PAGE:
Some stories are weird, some stories are sad, and others are just disturbing. But occasionally I come across a narrative so bizarre that it encompasses all three of these elements and then some.
In 1966, when David Reimer was 8 months old, his circumcision was botched and he lost his penis to burns. Psychologist John Money suggested that baby David be given a sex change. The parents agreed, but what they didn’t know was that Money secretly wanted to use David as part of an experiment to prove his views that gender identity was not inborn, but rather determined by nature and upbringing. David was renamed Brenda, surgically altered to have a vagina, and given hormonal supplements — but tragically the experiment backfired. "Brenda" acted like a stereotypical boy throughout childhood, and the Reimer family began to fall apart. At 14, Brenda was told the truth, and decided to go back to being David. He committed suicide at the age of 38.
What is the most you've ever paid for a drink? $2, or $3 maybe? No, I am not talking about drinks at the club. Have you ever paid anywhere near $500 for a Solo cup full of anything? If you happen to be a rap mogul or an NBA player then don't answer that question.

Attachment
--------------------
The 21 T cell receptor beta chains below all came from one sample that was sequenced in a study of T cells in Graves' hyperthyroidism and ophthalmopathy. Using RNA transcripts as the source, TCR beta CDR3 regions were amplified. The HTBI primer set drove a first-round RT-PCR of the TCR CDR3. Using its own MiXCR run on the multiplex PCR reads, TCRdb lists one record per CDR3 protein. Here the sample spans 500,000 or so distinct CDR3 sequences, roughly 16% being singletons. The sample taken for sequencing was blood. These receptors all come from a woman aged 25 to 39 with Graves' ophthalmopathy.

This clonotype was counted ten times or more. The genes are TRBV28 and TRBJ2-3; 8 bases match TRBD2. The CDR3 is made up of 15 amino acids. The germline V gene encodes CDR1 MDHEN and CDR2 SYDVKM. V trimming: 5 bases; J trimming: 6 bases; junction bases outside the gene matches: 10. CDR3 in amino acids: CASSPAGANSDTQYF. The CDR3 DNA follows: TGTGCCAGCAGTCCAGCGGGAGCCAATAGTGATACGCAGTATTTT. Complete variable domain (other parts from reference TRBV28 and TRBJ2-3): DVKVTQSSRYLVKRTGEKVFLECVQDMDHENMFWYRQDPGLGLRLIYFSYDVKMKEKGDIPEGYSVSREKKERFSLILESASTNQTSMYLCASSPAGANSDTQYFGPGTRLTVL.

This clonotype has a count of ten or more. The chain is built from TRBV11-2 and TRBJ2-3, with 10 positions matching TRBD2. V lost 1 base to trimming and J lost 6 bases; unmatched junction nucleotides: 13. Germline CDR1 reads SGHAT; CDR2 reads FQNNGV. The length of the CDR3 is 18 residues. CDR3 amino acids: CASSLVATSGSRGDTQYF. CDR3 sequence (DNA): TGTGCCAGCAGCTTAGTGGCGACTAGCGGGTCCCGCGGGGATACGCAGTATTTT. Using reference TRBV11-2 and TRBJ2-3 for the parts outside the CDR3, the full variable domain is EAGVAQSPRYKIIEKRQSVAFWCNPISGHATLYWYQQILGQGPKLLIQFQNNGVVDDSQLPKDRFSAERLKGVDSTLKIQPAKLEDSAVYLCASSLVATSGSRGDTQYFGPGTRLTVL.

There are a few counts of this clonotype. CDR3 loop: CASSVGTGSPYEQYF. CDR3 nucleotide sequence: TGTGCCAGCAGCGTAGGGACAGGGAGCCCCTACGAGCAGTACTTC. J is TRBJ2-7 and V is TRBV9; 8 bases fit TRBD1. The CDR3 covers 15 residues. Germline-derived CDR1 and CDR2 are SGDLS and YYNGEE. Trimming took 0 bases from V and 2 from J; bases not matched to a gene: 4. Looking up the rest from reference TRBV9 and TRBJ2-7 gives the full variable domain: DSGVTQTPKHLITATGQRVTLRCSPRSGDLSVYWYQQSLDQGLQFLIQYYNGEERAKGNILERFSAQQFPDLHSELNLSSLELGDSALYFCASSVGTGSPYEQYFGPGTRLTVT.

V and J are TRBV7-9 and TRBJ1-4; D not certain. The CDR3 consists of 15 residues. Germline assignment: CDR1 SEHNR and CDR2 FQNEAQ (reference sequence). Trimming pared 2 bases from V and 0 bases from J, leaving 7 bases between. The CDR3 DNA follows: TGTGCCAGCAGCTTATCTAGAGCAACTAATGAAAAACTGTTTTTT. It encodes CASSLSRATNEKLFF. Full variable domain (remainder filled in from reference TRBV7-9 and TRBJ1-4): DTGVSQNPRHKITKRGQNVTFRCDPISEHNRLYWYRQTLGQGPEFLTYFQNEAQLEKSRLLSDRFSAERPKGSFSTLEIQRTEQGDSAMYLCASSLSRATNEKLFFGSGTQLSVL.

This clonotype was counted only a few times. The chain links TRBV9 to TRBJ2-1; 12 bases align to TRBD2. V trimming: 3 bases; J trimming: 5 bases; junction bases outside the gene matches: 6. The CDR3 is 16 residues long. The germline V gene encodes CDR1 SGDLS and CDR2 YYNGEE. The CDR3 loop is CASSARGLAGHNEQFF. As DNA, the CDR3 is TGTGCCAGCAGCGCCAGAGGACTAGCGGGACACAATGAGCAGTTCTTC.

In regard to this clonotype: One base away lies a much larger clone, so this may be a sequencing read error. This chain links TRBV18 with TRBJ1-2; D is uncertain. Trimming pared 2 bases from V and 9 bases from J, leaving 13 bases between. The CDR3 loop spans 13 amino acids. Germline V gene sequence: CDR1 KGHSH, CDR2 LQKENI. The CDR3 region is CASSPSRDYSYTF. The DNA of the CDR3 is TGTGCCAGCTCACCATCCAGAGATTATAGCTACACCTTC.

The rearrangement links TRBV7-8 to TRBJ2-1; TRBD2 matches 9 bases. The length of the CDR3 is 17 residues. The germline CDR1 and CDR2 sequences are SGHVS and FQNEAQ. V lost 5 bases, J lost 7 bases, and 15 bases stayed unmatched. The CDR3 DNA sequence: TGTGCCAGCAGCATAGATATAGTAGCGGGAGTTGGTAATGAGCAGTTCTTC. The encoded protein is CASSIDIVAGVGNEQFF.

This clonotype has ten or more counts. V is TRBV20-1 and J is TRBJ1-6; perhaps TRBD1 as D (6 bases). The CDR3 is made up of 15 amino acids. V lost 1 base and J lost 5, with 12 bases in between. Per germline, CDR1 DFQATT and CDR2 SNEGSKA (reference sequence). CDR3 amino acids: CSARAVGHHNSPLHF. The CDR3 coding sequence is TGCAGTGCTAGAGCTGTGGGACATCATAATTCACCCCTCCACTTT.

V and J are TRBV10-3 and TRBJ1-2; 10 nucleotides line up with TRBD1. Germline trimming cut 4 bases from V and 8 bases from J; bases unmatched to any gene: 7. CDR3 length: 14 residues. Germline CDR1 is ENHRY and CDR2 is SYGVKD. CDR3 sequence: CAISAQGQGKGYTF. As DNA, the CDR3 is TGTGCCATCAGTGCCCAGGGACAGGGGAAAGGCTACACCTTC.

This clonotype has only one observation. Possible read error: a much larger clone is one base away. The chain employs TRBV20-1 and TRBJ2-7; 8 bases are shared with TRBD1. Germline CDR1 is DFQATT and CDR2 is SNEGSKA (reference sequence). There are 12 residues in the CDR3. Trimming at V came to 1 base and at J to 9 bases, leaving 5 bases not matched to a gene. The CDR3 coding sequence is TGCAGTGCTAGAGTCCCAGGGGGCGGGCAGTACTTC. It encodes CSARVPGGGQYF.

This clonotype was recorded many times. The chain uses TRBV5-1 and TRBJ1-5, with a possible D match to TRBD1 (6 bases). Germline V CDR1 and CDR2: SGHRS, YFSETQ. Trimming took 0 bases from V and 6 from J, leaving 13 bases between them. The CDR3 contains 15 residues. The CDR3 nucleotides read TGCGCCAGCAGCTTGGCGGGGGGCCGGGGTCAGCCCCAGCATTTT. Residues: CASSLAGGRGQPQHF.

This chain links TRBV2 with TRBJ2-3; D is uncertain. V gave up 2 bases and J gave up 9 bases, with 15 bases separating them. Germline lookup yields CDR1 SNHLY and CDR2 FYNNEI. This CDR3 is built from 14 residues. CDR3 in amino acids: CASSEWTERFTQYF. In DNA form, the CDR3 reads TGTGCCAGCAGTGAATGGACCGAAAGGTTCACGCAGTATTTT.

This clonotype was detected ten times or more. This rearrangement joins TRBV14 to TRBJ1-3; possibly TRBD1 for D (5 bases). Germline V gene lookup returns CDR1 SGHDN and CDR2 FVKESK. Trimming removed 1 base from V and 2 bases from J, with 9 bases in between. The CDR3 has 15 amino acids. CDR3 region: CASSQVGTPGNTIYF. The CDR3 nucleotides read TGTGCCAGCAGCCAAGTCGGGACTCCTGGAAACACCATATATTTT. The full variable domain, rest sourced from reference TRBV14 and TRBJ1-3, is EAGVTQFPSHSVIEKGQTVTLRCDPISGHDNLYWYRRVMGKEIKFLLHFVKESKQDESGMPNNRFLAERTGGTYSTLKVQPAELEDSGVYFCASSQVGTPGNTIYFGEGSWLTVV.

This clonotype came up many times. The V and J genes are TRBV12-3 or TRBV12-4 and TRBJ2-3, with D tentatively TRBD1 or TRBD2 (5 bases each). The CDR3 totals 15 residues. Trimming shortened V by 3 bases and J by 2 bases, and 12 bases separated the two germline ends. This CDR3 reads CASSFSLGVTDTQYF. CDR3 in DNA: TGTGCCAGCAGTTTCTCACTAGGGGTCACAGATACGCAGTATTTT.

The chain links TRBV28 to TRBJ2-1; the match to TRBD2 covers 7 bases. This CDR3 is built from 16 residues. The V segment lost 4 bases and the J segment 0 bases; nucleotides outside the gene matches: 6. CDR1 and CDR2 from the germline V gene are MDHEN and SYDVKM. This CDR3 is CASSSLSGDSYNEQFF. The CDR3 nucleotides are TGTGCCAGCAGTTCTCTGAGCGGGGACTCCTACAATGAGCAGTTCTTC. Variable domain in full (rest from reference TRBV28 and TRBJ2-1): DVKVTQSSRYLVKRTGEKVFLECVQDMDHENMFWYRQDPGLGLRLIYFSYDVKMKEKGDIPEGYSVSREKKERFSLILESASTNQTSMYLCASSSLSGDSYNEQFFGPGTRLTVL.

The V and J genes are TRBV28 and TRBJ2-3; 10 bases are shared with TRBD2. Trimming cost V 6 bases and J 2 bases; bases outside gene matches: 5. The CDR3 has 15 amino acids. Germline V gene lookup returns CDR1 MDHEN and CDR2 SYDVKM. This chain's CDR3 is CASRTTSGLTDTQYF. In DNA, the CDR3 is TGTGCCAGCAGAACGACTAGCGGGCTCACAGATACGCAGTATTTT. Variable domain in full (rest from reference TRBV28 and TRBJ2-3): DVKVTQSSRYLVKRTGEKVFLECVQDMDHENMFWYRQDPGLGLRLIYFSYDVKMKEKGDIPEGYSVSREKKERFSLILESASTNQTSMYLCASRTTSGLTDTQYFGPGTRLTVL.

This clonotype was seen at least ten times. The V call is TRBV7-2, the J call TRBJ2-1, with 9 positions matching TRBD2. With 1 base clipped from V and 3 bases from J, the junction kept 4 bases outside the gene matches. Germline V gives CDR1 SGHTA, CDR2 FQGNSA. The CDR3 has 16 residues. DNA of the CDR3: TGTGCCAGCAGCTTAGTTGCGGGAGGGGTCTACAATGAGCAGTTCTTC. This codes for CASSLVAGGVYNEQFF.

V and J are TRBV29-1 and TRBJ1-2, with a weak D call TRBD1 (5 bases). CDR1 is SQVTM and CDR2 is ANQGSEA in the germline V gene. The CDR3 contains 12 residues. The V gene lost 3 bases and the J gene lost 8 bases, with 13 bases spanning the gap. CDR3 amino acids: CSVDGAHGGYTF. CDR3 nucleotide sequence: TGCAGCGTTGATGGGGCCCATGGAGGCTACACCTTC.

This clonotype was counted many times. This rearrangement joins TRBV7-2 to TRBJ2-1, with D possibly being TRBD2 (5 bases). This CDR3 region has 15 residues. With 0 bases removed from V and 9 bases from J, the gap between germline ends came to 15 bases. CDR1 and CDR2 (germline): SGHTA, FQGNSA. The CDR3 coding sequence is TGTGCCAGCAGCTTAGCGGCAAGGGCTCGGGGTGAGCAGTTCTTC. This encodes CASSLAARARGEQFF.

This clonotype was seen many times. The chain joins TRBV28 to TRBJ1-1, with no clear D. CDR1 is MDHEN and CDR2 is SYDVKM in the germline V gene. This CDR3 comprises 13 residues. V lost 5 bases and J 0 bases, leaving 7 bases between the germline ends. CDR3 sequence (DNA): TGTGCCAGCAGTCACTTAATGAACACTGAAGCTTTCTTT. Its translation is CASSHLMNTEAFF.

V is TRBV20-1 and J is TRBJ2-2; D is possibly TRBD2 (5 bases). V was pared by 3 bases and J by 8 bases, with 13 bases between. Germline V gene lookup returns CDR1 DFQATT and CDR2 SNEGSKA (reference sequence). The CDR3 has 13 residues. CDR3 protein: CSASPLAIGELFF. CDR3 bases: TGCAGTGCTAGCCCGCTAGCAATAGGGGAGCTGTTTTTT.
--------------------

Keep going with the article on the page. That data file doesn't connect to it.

A man who faced a $525 fine for refilling an 89-cent soft drink at a Veterans Affairs hospital apparently will get off with a warning.
When Christopher Lewis of North Charleston, S.C., refilled his drink without paying Wednesday, a federal police officer gave him a ticket. Lewis is a construction worker and says he never noticed the signs and has refilled his drink before without paying.
VA spokeswoman Tonya C. Lobbestael said after reviewing what happened at the Ralph C. Johnson Center in Charleston, officials decided a warning was sufficient.
Lobbestael says the cafeteria at the center has signs posted in the drink machines indicating the cost of refills. Failing to pay for the refills is considered shoplifting.
Calling all cars. This is an all points bulletin. Be on the look out for a teenager with a bright yellow squirt gun. He has the potential to do extreme damage and bodily harm by using H2O as a weapon!
A 10th-grader in Maine has been suspended for 10 days for having a bright yellow water gun.
The teen was suspended in accordance with Lewiston High School policy after the toy fell out of his backpack. The student wasn't identified.
School Superintendent Bill Webster is quoted as saying the that the suspension could be reduced and that administrators "will work to balance the discipline with the facts of the case."
He also says that water pistols, even the ones that don't look like guns, can be disruptive.
Webster later announced that the wet t-shirt contest in the quad scheduled for 8th period was cancelled!
Across the country, schools are grappling with the issue of how to handle weapons, both real and fake. Some students have been suspended simply for pointing their fingers in the shape of a gun.
There is now a bill before Congress seeking a ban on imaginary bullets.